[ISN] Online document search reveals secrets

From: InfoSec News (isnat_private)
Date: Sun Aug 17 2003 - 22:40:30 PDT

  • Next message: InfoSec News: "[ISN] Worm aims to eradicate Blaster"

    Will Knight
    NewScientist.com news service 
    15 August 03 
    Many documents published online may unintentionally reveal sensitive
    corporate or personal information, according to a US computer
    Simon Byers, at AT&T's research laboratory in the US, was able to
    unearth hidden information from many thousands of Microsoft Word
    documents posted online using a few freely available software tools
    and some basic programming techniques.
    Sophisticated editing programs will often store information in a
    document file that the end user will not see. Storing recently deleted
    text can, for example, make editing a more efficient process. But
    Byers says it could also expose unaware users to significant risks.
    In his report, Byers suggests that a crook could analyse electronic
    documents to gather information that could help them carry out
    corporate espionage or steal someone else's identity to commit fraud.
    "It is feasible that an individual may include their social security
    number on copies of a resume sent to prospective employers, but delete
    it from the version put online to guard against identify theft," Byers
    Random words
    Using an ordinary online search engine and a random selection of
    keywords, Byers was able to find more than 100,000 Word documents
    including business documents and individual resumes. He chose to
    examine Word files because they are so common and stresses that other
    document formats can contain similar hidden information.
    For example, in 2002 the Washington Post published a version of a
    letter sent by the Washington sniper in Adobe PDF format. Names and
    telephone numbers were visibly blacked out, but still found embedded
    in the file. However, Byers's new research reveals how widespread such
    problems could be.
    After downloading the Word files, Byers used the free software tools
    "antiword" and "catdoc" to convert them to plain text. He then wrote a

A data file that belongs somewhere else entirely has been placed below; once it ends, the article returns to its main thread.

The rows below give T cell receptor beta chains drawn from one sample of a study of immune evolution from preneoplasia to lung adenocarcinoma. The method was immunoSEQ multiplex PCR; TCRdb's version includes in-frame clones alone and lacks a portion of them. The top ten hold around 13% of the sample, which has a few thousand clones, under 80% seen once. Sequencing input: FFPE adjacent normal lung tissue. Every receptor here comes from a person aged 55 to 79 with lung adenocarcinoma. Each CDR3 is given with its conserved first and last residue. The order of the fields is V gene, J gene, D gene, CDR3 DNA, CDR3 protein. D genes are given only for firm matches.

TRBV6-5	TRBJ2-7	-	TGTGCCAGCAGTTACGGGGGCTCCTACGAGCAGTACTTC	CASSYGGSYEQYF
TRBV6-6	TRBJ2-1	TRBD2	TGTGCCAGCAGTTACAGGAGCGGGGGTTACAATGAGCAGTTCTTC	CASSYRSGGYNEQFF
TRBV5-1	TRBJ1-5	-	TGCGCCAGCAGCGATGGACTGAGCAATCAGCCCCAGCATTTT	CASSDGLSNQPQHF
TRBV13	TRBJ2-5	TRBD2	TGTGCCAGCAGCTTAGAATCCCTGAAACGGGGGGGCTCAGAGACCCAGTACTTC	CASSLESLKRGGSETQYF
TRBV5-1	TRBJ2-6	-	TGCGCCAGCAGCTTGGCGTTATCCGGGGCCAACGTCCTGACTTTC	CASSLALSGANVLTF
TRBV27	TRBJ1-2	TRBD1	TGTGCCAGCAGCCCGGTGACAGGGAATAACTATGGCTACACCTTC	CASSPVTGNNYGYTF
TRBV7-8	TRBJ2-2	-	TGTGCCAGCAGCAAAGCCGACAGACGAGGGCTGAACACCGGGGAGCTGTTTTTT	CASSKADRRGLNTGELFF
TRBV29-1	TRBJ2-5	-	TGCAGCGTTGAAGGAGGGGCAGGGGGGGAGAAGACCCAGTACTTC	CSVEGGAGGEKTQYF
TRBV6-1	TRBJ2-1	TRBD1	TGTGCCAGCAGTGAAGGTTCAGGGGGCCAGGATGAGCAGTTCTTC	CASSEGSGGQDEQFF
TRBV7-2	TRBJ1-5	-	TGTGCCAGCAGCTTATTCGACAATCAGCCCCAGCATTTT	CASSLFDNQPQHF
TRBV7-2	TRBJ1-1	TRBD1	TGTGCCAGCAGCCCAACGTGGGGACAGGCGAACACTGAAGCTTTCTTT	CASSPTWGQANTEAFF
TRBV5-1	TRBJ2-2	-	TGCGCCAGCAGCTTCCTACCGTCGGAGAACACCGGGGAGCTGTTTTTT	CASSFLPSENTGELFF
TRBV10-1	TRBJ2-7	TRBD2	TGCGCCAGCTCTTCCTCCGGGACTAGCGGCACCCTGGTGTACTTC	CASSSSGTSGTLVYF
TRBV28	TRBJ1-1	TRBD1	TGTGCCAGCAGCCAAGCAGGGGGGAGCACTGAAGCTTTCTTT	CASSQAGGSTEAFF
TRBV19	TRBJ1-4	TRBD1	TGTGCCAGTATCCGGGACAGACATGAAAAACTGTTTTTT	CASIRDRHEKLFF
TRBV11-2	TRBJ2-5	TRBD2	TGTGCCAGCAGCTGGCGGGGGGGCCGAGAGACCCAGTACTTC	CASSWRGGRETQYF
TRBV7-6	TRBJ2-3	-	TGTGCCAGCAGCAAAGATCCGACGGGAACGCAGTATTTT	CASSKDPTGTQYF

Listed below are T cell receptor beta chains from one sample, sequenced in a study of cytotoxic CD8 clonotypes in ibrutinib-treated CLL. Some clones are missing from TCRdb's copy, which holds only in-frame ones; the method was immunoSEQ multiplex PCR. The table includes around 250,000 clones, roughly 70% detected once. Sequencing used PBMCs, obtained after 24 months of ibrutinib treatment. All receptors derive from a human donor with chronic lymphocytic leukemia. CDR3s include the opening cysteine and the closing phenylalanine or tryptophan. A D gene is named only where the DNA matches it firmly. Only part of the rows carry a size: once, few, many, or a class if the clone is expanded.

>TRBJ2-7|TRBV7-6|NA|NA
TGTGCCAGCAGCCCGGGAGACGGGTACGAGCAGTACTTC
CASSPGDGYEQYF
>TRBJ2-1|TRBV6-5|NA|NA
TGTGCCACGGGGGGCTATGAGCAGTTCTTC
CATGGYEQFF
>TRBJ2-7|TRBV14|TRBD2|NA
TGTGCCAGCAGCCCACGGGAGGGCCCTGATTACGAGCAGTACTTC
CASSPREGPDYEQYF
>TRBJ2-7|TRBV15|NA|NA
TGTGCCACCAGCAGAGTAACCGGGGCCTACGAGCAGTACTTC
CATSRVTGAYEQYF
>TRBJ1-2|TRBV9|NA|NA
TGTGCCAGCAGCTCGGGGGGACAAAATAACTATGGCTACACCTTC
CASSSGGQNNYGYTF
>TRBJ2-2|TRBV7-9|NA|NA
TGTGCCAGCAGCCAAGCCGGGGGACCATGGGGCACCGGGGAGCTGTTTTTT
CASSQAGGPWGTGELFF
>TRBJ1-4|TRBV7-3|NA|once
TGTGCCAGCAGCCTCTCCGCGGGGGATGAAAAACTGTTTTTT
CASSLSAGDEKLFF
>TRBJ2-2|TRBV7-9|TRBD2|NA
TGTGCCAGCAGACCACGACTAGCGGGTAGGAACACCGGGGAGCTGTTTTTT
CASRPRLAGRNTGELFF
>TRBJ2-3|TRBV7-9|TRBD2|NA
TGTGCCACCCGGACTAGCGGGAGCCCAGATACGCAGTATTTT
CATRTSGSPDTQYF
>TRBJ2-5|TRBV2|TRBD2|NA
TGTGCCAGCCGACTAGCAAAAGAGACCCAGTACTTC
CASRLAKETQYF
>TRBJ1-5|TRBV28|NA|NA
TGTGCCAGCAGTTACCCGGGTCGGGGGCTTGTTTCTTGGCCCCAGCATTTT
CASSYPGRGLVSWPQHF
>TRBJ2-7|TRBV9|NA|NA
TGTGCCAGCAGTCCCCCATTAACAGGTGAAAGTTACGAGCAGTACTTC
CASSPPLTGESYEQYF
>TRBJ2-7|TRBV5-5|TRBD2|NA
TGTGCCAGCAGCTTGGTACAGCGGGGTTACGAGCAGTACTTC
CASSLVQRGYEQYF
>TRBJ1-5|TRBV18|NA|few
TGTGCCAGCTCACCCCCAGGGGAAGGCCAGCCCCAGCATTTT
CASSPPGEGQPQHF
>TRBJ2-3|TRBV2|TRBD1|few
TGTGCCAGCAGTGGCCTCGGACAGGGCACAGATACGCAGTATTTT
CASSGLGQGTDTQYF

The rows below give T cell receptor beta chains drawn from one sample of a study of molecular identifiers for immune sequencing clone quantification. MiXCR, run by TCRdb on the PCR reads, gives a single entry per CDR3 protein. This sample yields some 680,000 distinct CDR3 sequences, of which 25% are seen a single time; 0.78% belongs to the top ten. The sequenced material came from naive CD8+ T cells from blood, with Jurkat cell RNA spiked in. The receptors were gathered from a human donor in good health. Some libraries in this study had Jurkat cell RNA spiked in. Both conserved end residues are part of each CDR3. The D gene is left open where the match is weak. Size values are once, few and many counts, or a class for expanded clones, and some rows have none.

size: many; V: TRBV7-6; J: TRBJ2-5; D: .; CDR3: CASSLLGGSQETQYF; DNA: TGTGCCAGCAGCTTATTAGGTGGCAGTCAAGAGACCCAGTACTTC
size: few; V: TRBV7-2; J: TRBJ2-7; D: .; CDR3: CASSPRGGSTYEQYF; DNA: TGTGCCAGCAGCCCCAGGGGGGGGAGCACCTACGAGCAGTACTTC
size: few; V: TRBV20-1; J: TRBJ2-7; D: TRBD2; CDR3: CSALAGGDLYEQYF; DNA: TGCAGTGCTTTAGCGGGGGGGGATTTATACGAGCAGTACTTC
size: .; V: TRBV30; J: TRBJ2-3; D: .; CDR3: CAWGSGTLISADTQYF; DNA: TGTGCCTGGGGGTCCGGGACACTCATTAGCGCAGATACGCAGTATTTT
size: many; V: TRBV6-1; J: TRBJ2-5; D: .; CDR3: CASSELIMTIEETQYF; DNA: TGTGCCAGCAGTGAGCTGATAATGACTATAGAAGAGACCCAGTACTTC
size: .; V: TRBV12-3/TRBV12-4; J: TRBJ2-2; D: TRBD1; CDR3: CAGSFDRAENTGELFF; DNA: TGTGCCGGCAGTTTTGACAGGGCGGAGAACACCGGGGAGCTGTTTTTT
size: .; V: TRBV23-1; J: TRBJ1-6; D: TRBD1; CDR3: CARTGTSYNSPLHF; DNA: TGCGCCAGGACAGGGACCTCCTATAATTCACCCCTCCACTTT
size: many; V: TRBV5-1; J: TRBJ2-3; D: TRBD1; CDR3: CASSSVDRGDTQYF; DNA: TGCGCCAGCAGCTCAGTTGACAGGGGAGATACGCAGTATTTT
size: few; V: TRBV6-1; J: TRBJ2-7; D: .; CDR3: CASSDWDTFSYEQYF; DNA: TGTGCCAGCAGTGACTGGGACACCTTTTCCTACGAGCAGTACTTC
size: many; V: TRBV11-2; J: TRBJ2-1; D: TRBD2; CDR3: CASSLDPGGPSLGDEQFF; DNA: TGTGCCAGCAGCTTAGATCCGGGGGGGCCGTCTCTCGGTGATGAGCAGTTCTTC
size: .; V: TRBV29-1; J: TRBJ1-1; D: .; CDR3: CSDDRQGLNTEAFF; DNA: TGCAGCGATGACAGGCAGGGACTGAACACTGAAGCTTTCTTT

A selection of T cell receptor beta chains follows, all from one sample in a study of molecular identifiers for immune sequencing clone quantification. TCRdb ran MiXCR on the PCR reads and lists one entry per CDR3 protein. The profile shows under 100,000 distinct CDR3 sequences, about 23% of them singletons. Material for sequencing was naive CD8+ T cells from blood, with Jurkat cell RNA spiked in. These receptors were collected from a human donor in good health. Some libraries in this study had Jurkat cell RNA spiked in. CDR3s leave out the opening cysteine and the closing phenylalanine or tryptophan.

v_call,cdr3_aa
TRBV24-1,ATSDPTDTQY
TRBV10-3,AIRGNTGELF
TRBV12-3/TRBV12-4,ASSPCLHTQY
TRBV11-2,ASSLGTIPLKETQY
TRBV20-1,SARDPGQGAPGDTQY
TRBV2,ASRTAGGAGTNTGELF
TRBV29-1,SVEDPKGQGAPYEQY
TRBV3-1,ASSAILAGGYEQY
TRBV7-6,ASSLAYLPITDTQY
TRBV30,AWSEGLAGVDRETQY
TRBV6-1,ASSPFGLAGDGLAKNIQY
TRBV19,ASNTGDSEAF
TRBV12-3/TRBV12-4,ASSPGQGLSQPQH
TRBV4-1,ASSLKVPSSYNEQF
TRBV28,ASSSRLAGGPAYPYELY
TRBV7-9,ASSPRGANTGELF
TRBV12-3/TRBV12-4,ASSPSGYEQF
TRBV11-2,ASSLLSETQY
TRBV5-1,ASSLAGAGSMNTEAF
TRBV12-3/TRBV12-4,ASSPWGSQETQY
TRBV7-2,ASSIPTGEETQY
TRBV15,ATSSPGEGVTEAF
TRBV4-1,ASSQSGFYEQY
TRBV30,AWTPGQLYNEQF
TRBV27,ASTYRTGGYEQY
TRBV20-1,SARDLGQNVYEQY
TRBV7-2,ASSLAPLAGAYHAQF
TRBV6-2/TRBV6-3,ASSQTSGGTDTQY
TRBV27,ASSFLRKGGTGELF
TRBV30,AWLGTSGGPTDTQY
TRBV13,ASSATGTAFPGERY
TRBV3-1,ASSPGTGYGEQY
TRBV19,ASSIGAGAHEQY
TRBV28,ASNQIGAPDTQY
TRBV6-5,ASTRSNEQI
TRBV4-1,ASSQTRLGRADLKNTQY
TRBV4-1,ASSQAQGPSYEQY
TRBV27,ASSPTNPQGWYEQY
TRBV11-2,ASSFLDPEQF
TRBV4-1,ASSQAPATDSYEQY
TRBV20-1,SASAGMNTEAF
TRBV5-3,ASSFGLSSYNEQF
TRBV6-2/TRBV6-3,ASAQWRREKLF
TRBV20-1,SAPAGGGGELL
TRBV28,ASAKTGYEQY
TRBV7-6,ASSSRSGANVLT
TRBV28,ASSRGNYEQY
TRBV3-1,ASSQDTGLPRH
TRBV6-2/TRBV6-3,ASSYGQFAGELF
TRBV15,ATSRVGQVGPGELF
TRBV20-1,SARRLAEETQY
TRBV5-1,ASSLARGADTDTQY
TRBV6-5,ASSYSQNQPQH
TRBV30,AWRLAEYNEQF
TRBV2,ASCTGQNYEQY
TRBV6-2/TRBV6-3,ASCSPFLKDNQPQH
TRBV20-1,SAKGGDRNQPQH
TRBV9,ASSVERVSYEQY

simple script to locate text that was not displayed in the original
    Word format. Byers discovered a wealth of deleted text and potentially
    sensitive information including people's names, email headers, network
    paths and text from related documents.
    Bruce Schneier, of US security consultants Counterpane, discusses the
    research in the latest edition of his computer newsletter Crypto-Gram,
    published on Friday. He says it raises an important risk with using
    some document formats. "The worst is erased text," Schneier told New
    Scientist. "This has bitten people surprisingly often."
    Blacked out
    Neil Laver, UK group marketing manager for Microsoft Office products,
    says the software company is working to develop better ways for
    customers to ensure sensitive information is not inadvertently left in
    He says hidden information can "incredibly useful" in improving the
    functionality of the software. "But if some of that data is sensitive,
    there have to be ways of ensuring that it isn't distributed where it
    shouldn't be," he says.
    The next edition of Office 2003 will include tools that will allow
    users to remove personal information from a document. It will also
    include new "information rights management" that will let an author
    specify who can read or forward a document.
    Other software programs can already be used to strip concealed text
    from documents. But Schneier says for the time being it may be best to
    convert documents to plain ASCII text before publishing online. "I
    don't know of any programs that effectively clean out the extra text,"  
    he says.
    Byers' paper has been submitted for publication in the IEEE journal
    Security and Privacy.
    ISN is currently hosted by Attrition.org
    To unsubscribe email majordomoat_private with 'unsubscribe isn'
    in the BODY of the mail.

    This archive was generated by hypermail 2b30 : Mon Aug 18 2003 - 01:08:08 PDT